NFPs with a strong volunteer base are in the happy position of accepting enthusiastic and freely given support to achieve their organisation’s goals. But free doesn’t mean without associated obligations. Accountants specialising in NFP matters can help your organisation clarify its reporting responsibilities when receiving volunteer services.
Volunteers make a huge contribution to the nation. Their advocacy for causes and enhancement of community life are priceless. On a purely monetary basis, volunteers also contribute around 521 million hours to NFPs annually, according to recent ABS figures, and “the economic value of these hours was estimated at $17.3 billion”.
At what point does an NFP organisation have to account for these valuable free services? NFPs can have reporting obligations to the ATO, the ACNC and other regulators when it comes to volunteer services. NFPs also have responsibilities to their volunteers.
Australian Taxation Office
According to the ATO, volunteers are those who do not work under a contractual obligation for remuneration, as opposed to employees or independent contractors. Reimbursing a volunteer for out-of-pocket expenses does not make them an employee.
In their capacity as volunteers, they do not have to pay tax on payments or benefits they receive.
Not-for-profit organisations are not liable for pay as you go (PAYG) withholding and fringe benefits tax (FBT) on payments they make, or benefits they provide, to volunteers. However, it is important to be aware of how some aspects of volunteering are affected by taxation regulations.
GST – If your organisation is registered for GST it may be entitled to claim GST credits for purchases it makes for its volunteers or when it reimburses its volunteers for expenses they have incurred. If the purchase or expense is more than $82.50 (GST inclusive) you need a tax invoice to claim a GST credit. Your organisation can still claim the GST credits even if the tax invoice is in the name of the volunteer.
FBT – The benefits your not-for-profit organisation provides to volunteers do not attract fringe benefits tax (FBT). The ATO gives examples of volunteer benefits scenarios where FBT does not apply, such as providing basic meals and accommodation to a volunteer sent to work on a rural project, or a bushfire brigade volunteer reimbursed for travel and other minor expenses.
PAYG withholding – Payments to your not-for-profit organisation’s volunteers are generally not subject to pay as you go (PAYG) withholding. However, an exception would be in certain cases where the payment is for a supply of goods or services made in the course of an enterprise carried on by the volunteer, and the volunteer has not quoted their Australian business number (ABN).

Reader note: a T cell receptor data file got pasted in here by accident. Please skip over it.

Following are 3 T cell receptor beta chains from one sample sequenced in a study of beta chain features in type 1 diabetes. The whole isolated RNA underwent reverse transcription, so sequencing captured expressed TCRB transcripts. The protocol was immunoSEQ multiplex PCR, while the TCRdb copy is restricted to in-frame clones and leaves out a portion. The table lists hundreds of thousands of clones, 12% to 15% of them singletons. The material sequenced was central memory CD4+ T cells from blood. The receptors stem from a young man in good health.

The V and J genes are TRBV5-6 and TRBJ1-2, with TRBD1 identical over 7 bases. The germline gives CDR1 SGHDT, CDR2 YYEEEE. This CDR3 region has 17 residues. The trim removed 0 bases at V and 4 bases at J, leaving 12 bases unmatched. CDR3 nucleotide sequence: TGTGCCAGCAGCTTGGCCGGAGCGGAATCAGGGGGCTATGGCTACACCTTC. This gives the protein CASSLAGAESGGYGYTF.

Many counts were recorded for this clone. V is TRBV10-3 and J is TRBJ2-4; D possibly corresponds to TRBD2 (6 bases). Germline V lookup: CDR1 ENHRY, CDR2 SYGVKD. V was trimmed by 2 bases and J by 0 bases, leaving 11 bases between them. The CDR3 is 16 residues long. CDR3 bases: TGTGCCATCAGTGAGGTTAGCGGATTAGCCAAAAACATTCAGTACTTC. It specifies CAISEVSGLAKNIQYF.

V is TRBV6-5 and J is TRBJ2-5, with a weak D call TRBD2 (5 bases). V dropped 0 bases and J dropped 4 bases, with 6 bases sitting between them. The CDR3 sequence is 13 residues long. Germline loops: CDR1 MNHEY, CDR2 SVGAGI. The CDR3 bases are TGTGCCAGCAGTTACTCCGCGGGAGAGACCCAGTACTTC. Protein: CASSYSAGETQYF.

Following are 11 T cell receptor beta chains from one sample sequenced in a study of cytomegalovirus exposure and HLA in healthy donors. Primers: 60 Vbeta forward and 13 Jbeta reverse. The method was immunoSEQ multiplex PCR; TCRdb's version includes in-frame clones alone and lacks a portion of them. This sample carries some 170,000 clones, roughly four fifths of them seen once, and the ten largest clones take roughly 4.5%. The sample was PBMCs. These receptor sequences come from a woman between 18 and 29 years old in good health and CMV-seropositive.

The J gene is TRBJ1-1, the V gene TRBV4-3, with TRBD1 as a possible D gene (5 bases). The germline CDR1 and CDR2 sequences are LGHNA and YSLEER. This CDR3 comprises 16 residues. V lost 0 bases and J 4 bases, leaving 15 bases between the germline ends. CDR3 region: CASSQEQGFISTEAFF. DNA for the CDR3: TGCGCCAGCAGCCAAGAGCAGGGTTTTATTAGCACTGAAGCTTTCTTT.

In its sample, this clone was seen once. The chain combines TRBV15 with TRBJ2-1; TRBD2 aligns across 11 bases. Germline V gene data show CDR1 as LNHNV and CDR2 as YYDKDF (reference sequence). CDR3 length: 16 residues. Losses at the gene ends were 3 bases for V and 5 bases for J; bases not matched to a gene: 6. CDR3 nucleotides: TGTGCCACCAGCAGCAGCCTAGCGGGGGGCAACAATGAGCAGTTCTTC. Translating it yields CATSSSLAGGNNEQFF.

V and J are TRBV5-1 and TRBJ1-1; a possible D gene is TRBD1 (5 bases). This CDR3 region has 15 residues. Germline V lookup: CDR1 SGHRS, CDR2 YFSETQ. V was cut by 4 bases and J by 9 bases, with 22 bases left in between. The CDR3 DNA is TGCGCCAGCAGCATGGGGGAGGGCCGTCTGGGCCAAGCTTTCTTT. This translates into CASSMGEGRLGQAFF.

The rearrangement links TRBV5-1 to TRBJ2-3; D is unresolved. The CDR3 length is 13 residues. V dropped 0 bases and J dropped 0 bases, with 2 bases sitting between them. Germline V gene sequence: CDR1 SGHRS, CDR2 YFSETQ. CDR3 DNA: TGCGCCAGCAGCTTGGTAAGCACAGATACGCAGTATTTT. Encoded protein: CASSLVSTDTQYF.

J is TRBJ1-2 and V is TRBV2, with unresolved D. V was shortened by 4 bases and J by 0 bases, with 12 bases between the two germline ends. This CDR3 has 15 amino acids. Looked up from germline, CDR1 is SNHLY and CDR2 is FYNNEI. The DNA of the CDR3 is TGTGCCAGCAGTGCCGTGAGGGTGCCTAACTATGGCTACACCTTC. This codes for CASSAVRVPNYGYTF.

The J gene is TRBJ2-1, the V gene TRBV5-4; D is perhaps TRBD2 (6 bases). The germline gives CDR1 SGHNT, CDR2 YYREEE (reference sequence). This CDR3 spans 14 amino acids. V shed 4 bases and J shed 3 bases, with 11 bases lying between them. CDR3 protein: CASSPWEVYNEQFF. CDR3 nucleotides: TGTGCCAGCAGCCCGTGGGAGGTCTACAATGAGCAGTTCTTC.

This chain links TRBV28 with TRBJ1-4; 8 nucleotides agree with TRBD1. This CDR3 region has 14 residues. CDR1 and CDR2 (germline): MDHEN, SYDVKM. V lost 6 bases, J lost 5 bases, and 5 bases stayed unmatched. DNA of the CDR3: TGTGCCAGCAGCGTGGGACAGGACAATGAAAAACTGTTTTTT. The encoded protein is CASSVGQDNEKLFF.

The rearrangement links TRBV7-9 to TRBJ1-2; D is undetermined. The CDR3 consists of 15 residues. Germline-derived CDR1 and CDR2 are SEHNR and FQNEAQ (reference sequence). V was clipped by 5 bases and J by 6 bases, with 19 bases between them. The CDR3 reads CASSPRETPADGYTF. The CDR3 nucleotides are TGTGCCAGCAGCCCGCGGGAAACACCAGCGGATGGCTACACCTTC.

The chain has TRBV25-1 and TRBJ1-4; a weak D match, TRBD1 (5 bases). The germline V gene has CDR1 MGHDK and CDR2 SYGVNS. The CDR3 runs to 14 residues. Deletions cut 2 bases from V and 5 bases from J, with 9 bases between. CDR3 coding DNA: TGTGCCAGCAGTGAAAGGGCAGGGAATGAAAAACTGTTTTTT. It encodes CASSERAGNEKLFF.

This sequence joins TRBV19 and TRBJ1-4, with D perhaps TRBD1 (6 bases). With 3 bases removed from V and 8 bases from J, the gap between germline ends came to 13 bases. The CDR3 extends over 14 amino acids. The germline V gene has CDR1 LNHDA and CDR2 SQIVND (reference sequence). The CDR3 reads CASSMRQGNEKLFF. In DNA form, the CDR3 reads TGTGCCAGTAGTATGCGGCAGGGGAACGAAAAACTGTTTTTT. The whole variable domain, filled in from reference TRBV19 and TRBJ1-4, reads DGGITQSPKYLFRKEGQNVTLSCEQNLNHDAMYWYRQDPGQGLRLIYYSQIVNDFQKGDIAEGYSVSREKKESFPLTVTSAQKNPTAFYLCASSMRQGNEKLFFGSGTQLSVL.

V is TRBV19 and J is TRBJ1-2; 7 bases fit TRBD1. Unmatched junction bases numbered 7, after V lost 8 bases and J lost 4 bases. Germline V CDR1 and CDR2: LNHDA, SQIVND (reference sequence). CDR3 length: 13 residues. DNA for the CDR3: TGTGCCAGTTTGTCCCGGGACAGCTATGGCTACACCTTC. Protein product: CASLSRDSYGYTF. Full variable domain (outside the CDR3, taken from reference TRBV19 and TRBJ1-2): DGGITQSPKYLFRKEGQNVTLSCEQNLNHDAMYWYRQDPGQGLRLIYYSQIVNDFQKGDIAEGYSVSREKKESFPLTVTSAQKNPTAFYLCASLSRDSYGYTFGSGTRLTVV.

The ATO gives this example of an exception that comes up, “Tom also agrees to make pies at his bakery for the charity’s pie drive for the cost of the ingredients. The charity reimburses Tom $150 for the cost of the ingredients. As Tom has made a supply in the course of his enterprise, he will need to quote his ABN to the charity to avoid an amount being withheld from the payment. If he does not quote his ABN, the rate of withholding in this situation would be 49% of the total payment.”
TIP BOX | Be alert to reporting requirements, such as the volunteer’s ABN, in situations where “payment is for a supply of goods or services made in the course of an enterprise carried on by the volunteer”. In the ATO’s baker volunteer service example, his making pies for charity is reported differently to painting a community centre for a charity.
As the regulations for NFPs in Australia are changing, a key factor to keep in focus is that the size of a charity will determine its reporting obligations. Your volunteer base counts here. The ACNC criteria for size are based on revenue, and revenue includes “in-kind donations (for example, volunteer time or goods)”.
A medium charity has an annual revenue of $250 000 or more, but less than $1 million. A large charity has an annual revenue of $1 million or more. Medium and large charities need to submit an Annual Information Statement and a financial report that is either reviewed or audited.
TIP BOX | Be aware that a sizable increase in volunteer numbers can tip your ‘small charity’ organisation into the next reporting bracket for compliance purposes.
AASB income recognition requirements
The Australian Accounting Standards Board (AASB) latest regulations make it mandatory for public sector entities to recognise volunteer services as income at fair value, if the fair value of those services can be measured reliably and the services would have been purchased if they had not been donated.
Private sector NFP entities do not have to recognise volunteer services. However, the AASB now encourages disclosure of qualitative information about the nature of the entity’s dependence arising from the volunteer services it receives. There is now a policy option to account for donated services at fair value if the fair value can be measured reliably.
Private sector NFPs should note that if they make the voluntary choice to take up the option of recognising volunteer services, once adopted, the accounting policy can only be changed if it meets the criteria in AASB 108.
TIP BOX | When determining the value of a service as part of your sponsorship or partnership conversations, it is the donor’s responsibility to advise the recipient of the market value of their donation, according to the ATO. If you are unsure, request the information directly from your donor.
For more details, see AASB 1058 Income of Not-for-Profit Entities.